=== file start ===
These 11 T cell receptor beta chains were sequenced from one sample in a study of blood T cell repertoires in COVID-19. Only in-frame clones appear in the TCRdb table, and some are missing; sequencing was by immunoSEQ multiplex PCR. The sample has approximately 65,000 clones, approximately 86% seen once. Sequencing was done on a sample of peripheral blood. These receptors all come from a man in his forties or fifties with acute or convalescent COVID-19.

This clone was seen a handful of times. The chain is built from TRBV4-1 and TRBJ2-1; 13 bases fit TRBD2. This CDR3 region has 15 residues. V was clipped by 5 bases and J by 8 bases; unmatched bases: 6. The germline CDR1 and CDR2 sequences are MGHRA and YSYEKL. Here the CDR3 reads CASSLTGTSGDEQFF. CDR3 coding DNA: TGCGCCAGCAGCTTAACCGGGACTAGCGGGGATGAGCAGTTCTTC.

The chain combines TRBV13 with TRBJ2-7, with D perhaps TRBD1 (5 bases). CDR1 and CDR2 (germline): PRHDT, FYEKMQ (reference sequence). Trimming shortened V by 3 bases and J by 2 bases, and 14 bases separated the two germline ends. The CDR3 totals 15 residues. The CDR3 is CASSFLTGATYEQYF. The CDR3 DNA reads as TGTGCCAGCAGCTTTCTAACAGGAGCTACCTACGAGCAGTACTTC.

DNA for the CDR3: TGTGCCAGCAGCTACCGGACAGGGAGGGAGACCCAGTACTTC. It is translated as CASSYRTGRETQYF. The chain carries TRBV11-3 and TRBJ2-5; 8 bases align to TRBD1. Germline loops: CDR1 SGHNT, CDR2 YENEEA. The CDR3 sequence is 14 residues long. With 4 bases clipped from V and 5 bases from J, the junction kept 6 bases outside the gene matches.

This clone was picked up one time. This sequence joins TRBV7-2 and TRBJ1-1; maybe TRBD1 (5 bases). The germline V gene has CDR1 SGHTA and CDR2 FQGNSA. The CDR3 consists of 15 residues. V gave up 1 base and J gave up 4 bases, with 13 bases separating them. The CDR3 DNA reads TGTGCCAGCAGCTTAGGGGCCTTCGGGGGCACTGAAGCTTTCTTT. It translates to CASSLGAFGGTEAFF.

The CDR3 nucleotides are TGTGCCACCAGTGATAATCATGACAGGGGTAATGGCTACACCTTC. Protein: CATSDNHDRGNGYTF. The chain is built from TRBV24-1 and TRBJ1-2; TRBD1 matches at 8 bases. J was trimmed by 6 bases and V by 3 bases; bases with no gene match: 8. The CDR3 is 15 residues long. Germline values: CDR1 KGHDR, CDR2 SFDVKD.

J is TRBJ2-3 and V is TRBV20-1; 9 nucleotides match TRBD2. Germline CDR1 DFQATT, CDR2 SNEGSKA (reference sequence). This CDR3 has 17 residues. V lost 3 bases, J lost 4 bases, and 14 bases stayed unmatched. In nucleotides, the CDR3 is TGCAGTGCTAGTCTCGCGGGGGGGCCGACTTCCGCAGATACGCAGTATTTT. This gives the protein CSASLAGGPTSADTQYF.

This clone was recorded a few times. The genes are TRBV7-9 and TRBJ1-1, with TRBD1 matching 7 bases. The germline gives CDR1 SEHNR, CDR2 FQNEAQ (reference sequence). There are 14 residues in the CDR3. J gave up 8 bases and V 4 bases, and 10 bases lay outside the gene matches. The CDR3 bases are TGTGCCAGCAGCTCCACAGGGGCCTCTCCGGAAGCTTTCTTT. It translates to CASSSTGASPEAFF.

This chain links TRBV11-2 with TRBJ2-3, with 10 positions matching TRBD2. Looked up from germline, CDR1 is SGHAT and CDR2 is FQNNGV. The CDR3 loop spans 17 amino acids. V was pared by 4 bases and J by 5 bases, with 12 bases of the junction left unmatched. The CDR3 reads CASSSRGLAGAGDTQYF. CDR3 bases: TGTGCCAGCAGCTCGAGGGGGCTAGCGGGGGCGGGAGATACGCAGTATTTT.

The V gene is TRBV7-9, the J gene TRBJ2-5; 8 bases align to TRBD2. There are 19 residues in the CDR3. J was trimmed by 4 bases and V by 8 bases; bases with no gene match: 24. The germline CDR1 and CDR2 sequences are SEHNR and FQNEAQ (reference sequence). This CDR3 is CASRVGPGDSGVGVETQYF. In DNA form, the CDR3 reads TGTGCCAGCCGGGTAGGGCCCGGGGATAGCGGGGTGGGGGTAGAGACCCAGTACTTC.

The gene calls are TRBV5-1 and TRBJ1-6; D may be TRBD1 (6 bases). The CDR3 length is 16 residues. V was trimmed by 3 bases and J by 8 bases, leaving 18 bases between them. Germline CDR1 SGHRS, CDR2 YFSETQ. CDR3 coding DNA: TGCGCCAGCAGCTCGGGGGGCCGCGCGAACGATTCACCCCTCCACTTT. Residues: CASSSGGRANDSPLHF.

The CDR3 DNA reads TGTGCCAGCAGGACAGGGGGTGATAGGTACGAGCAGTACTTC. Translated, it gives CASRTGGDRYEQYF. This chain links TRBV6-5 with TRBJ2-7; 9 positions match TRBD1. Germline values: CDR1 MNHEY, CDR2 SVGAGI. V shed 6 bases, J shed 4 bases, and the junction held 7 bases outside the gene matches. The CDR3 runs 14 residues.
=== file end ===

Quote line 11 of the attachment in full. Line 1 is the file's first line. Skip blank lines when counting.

The gene calls are TRBV5-1 and TRBJ1-6; D may be TRBD1 (6 bases). The CDR3 length is 16 residues. V was trimmed by 3 bases and J by 8 bases, leaving 18 bases between them. Germline CDR1 SGHRS, CDR2 YFSETQ. CDR3 coding DNA: TGCGCCAGCAGCTCGGGGGGCCGCGCGAACGATTCACCCCTCCACTTT. Residues: CASSSGGRANDSPLHF.